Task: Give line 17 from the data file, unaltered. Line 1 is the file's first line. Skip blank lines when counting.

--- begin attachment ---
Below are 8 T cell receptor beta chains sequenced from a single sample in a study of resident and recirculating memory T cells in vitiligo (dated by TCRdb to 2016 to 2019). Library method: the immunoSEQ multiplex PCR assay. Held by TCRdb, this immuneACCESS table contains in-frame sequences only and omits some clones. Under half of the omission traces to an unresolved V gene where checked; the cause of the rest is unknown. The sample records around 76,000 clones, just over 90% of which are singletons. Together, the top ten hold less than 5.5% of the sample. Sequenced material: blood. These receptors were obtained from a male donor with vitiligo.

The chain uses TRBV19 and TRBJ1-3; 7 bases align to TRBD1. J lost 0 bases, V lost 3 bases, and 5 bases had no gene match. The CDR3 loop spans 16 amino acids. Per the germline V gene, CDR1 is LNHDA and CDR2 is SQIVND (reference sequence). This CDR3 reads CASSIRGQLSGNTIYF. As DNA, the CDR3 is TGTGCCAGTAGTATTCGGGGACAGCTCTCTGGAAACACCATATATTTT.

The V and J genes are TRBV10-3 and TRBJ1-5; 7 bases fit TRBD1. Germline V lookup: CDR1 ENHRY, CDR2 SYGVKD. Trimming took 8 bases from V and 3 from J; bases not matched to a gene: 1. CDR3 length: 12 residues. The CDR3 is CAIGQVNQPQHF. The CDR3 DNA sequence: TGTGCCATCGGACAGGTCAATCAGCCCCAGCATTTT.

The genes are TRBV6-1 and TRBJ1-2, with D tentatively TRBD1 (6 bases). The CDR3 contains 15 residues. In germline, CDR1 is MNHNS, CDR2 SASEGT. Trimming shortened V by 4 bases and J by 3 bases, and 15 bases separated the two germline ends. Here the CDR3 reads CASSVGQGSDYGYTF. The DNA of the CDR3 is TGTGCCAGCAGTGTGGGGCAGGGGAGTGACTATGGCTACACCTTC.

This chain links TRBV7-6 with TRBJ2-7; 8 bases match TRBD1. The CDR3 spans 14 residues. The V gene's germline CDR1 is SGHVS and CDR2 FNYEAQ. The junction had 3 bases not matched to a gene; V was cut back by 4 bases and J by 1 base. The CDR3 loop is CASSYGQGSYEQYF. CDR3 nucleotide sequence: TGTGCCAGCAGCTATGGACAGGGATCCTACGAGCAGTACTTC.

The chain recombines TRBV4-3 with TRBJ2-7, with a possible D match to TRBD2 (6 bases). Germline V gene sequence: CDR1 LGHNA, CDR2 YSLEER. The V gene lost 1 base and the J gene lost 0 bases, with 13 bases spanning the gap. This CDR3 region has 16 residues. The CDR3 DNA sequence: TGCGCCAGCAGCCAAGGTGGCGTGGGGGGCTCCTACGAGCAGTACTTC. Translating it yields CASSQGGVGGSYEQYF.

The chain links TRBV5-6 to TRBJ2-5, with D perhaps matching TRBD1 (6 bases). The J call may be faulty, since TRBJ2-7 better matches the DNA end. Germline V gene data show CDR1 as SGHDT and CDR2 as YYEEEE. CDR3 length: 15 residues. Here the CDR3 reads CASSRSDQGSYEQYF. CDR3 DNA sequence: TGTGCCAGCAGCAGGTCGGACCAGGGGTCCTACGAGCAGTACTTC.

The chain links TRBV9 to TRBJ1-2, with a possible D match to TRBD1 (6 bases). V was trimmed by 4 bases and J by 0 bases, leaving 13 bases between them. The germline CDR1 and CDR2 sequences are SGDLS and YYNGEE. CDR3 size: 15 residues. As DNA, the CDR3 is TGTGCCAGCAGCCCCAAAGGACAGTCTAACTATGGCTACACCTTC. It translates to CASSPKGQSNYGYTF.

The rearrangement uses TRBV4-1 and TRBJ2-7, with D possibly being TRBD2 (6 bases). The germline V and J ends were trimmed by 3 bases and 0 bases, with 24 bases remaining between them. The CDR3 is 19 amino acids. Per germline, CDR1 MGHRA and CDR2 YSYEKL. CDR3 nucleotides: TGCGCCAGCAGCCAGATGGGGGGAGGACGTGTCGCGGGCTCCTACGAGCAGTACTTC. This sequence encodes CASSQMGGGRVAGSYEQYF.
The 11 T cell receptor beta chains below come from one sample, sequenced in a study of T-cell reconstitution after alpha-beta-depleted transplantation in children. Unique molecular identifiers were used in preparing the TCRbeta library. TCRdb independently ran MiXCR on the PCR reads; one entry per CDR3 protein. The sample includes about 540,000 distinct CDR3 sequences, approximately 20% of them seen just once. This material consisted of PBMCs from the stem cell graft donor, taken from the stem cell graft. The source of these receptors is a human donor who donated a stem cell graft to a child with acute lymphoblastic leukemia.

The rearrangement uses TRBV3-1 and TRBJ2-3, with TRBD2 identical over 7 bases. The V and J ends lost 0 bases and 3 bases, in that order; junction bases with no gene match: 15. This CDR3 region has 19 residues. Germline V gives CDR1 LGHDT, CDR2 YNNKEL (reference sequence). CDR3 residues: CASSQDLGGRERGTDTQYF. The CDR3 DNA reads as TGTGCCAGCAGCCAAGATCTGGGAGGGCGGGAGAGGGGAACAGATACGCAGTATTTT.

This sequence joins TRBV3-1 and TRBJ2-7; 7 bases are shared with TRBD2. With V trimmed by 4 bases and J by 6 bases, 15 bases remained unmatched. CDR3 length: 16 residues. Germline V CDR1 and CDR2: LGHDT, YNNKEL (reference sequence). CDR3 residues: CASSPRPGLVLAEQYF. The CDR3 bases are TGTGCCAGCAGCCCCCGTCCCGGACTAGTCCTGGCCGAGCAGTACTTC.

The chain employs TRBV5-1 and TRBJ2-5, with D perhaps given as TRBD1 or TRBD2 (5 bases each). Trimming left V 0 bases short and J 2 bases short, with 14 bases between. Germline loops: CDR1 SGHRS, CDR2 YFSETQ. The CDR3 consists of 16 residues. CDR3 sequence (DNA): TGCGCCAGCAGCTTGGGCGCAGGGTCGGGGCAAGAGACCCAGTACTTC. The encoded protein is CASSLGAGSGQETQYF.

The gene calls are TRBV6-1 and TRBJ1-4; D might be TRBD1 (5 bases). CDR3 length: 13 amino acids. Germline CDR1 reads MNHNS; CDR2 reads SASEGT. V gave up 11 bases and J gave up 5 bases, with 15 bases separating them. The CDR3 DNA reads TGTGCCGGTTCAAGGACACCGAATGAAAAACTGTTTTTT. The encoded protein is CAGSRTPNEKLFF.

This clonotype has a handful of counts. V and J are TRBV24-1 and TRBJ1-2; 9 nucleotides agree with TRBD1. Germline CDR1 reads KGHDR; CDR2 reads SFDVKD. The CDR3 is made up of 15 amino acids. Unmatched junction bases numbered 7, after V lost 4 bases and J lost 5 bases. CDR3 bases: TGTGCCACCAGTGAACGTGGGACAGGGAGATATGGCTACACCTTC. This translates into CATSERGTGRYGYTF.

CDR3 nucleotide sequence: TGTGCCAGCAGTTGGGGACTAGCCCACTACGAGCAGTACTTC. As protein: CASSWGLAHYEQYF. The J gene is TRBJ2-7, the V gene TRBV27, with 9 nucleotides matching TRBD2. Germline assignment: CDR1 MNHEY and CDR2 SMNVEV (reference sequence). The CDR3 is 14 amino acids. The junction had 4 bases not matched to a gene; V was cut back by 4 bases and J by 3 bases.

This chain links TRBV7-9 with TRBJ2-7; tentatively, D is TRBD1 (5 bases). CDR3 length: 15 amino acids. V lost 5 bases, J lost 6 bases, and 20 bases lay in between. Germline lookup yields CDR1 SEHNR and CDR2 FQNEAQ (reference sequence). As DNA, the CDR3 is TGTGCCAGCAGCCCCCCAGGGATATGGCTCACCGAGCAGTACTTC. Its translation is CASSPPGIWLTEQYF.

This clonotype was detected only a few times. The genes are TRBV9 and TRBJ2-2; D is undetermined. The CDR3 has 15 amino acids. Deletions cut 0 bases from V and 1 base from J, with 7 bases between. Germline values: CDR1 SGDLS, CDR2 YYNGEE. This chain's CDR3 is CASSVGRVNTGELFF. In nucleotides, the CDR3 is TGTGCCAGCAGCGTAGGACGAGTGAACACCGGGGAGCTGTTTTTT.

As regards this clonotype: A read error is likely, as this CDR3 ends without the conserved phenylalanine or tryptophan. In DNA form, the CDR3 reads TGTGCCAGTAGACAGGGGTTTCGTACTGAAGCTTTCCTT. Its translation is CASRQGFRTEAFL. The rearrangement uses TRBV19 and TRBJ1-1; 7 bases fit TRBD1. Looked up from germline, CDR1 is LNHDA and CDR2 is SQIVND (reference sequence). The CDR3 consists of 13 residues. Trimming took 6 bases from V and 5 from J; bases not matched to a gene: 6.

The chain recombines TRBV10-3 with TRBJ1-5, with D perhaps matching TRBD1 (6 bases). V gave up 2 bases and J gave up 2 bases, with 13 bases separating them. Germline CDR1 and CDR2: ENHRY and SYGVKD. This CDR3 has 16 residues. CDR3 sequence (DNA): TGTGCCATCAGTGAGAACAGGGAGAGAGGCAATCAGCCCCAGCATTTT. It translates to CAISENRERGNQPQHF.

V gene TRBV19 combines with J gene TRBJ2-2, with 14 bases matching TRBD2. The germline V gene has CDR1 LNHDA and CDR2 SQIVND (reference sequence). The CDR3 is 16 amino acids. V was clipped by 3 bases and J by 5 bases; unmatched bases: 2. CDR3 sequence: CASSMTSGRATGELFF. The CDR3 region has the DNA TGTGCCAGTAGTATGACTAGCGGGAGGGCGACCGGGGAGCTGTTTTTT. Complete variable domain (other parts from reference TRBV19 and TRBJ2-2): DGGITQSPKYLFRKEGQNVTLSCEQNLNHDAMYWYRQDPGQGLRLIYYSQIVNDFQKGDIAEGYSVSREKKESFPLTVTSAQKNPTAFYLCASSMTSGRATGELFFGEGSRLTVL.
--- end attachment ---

This chain links TRBV7-9 with TRBJ2-7; tentatively, D is TRBD1 (5 bases). CDR3 length: 15 amino acids. V lost 5 bases, J lost 6 bases, and 20 bases lay in between. Germline lookup yields CDR1 SEHNR and CDR2 FQNEAQ (reference sequence). As DNA, the CDR3 is TGTGCCAGCAGCCCCCCAGGGATATGGCTCACCGAGCAGTACTTC. Its translation is CASSPPGIWLTEQYF.